decade they learn their duties, in the middle decade they do what they
have learned, and in the third they teach others. .. After that a virgin
is free to marry if she wishes to or to adopt another style of life..."
gave them significant honours, one of which is the right to make a will during their father's lifetime and to conduct their other business
affairs without a guardian, like the mothers of three children...
if they accidentally happen to meet a criminal being led to execution,
his life is spared. The virgin must swear that the meeting was
involuntary and accidental and not planned. Anyone who goesunderneath
a Vestal's litter when she is being carried is put
[Coin of Caligula Augustus 37-41 CE] Reverse: VESTA SC Vesta seated left, holding patera and scepter.
Virgins' minor offences are punished by beating, which is administered
by the Pontifex, with the offender naked, and in a dark place with
a curtain set up between them. A Virgin who is seduced is buried
alive near what is known as the Colline gate. ..."On
more than one occasion, Vestals were found to be sexually active, and
priests are known to have been responsible. These Vestals were buried
BCE || The Republican Revolution: The Etruscan monarchy is overthrown
and the Republic is established
historical record of the early kings of Rome is hostile, the early monarchy
was overthrown and banished. The history of this period is a mixture of
myth and fact, passed on as oral tradition until recorded centuries later
by historians such as Livy and Diodorus. Apparently, Rome was ruled by
seven kings from 753 BCE until 509 BCE, when Tarquinius Superbus was defeated
in a popular rebellion. The idea of the Republic became an icon, the honour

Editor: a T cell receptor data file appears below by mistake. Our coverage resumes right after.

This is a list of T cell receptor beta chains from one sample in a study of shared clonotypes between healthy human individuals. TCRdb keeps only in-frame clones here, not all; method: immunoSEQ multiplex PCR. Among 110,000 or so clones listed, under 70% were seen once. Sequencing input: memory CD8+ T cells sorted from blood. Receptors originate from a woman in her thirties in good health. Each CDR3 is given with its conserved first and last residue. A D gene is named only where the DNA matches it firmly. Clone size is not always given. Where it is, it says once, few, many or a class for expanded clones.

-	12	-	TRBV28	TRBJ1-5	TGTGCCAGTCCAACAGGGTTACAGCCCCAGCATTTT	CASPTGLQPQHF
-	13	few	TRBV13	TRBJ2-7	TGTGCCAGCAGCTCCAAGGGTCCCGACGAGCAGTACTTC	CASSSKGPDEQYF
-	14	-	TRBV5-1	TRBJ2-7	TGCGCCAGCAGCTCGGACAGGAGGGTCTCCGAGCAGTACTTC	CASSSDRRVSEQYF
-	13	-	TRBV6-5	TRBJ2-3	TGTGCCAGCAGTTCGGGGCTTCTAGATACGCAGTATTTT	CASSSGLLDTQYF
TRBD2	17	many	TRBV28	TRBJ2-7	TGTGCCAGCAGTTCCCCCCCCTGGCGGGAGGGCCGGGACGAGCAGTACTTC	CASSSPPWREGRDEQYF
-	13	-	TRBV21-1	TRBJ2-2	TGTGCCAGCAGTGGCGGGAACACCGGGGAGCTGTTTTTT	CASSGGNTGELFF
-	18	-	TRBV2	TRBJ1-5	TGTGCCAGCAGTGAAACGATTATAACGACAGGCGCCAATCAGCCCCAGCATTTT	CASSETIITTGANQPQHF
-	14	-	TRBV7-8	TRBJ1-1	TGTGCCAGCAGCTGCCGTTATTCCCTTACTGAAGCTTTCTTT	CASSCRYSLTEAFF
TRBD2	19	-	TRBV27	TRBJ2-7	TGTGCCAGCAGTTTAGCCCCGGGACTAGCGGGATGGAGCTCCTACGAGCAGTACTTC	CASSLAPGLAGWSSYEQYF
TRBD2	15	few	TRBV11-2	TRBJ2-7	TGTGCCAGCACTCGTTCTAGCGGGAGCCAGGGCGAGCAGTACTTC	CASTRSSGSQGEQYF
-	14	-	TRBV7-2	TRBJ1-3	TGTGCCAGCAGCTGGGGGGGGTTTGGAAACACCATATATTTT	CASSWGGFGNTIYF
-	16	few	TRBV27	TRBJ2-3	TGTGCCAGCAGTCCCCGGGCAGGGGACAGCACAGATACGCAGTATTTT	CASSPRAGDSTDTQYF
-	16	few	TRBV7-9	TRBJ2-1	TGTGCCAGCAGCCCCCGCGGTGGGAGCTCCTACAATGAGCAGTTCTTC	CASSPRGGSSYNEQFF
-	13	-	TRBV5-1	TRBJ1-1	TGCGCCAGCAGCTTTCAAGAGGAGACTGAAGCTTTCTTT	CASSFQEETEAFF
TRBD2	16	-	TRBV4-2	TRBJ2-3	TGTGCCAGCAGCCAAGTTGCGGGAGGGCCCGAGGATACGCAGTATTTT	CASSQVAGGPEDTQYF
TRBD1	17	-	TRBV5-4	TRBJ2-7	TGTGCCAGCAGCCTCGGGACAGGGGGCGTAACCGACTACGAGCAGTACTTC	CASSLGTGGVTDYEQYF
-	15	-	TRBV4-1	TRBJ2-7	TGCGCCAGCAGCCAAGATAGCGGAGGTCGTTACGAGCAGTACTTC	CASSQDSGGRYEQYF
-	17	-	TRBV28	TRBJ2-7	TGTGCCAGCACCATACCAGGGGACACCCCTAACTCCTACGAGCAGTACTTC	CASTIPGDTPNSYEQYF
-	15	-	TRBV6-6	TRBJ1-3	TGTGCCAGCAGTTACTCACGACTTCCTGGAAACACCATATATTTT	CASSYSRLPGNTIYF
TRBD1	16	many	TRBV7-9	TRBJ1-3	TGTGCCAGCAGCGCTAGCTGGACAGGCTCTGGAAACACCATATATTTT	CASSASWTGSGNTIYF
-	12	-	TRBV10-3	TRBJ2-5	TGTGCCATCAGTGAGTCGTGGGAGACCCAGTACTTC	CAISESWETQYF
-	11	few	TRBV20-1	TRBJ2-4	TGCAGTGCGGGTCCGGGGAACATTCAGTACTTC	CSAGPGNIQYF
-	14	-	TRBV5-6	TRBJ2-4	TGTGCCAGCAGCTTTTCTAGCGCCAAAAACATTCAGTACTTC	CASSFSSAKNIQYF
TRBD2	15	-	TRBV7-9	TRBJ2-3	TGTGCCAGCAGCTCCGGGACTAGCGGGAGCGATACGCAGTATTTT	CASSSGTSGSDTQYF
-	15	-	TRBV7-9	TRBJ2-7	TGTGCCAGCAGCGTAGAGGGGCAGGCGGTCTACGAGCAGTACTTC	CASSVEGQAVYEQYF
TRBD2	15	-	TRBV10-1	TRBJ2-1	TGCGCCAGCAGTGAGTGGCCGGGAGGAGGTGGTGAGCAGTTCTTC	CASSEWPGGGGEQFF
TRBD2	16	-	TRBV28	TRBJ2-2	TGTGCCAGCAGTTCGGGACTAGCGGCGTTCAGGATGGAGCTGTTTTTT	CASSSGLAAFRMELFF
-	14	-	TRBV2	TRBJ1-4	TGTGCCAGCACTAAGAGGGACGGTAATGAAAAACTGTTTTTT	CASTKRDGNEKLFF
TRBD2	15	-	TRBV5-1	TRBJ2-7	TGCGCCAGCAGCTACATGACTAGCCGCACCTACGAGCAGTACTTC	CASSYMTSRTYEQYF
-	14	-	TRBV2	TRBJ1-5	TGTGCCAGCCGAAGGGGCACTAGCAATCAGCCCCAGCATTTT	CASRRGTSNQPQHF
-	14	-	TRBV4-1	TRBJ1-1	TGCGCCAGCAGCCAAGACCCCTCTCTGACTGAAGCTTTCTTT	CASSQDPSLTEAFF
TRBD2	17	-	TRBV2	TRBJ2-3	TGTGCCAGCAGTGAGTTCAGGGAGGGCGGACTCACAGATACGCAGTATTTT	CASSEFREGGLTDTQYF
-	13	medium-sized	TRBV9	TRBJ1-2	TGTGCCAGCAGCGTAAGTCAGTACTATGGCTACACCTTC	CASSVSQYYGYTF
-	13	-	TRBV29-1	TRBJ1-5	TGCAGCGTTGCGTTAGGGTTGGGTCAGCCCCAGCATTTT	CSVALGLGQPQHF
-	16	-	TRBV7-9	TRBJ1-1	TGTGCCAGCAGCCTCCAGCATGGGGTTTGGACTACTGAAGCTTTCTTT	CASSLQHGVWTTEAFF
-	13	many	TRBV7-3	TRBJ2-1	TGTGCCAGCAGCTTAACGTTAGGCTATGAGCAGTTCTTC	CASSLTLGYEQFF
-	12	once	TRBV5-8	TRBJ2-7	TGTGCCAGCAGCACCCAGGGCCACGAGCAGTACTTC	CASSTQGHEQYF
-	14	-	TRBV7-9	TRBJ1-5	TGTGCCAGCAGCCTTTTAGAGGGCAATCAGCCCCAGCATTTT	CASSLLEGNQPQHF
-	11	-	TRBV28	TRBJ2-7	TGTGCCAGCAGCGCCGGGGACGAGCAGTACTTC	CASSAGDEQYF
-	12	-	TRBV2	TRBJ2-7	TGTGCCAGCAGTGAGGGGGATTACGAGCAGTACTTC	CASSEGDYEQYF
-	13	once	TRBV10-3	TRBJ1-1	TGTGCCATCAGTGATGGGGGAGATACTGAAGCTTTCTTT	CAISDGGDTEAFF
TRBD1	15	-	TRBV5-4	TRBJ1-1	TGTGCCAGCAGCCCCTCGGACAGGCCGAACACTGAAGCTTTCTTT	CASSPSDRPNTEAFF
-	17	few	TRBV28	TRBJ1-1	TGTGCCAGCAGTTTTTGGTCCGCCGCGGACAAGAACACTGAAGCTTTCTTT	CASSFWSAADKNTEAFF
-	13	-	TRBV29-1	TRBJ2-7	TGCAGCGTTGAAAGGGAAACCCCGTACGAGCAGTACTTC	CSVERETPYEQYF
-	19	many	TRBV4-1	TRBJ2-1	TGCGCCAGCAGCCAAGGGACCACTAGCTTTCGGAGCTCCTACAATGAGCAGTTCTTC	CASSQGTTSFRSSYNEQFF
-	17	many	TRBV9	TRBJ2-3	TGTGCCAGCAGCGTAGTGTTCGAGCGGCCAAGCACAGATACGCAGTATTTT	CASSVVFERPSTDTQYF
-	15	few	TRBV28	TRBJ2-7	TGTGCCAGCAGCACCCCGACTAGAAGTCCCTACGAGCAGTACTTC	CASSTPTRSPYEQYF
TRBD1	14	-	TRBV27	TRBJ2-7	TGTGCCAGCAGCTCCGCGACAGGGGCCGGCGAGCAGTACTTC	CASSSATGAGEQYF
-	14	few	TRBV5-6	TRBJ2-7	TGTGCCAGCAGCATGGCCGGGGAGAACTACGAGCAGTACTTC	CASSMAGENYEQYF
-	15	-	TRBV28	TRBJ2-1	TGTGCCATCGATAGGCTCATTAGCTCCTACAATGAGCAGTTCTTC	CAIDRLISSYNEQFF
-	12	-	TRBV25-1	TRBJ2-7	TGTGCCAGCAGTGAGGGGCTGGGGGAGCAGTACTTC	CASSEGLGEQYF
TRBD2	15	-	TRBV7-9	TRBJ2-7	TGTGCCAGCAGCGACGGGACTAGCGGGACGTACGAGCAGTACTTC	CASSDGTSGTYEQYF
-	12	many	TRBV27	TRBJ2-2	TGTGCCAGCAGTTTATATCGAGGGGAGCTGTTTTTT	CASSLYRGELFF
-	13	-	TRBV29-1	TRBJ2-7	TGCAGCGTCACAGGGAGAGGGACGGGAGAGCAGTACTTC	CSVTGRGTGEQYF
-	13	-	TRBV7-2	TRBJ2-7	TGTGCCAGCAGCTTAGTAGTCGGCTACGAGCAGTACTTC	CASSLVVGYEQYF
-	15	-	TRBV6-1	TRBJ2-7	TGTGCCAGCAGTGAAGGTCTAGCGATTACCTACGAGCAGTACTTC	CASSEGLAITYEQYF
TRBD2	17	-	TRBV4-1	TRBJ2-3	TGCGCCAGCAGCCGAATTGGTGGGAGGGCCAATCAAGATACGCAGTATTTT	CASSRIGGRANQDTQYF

of which all future leaders would have to publicly ascribe.
Republican Revolution established principles of self government which
Romans would nostalgically emulate even in the Augustan age. That the
primary sources recording this important event are largely historical
myth is frustrating to the modern scholar, they are more valuable for
what they reveal towards the Roman idea of virtue, morality, and the Roman
perception of the ideal woman, than actual events.
cause of the revolution is said to be the rape of Lucretia.
BCE || The Violation of Lucretia
to numerous historians, as well as Roman notables such as Cicero, the
spark which ignited the Republican Revolution was the indignation incited
when Sextus Tarquin, the son of the reigning Etruscan monarch Tarquinius
Superbus, raped the virtuous Lucretia, who Romans idolized as the perfect
wife and ideal woman.
explains how Roman men came to prove Lucretia as the ideal woman:
royal princes sometimes spent their leisure hours in feasting and entertainments,
and at a wine party given by Sextus Tarquinius at which Collatinus, the
son of Egerius, was present, the conversation happened to turn upon their
wives, and each began to speak of his own in terms of extraordinarily
high praise. As the dispute became warm Collatinu said that there was
no need of words, it could in a few hours be ascertained how far his Lucretia
was superior to all the rest. "Why do we not," he exclaimed,
"if we have any youthful vigour about us mount our horses and pay
your wives a visit and find out their characters on the spot?"
other wives were found in various states of lewdness, Lucretia was:
differently employed from the king's daughters-in-law, whom they had seen
passing their time in feasting and luxury with their acquaintances. She
was sitting at her wool work in the hall, late at night, with her, maids
busy round her. The palm in this competition of wifely virtue was awarded
virtue only served to make her the target of Sextus Tarquin. Livy goes
on to say that:
Tarquin, inflamed by the beauty and exemplary purity of Lucretia, formed
the vile project of effecting her dishonour."
Tarquin "went in the frenzy of his passion with a naked sword
to the sleeping Lucretia, and placing his left hand on her breast, said, "Silence, Lucretia! I am Sextus Tarquin, and I have a sword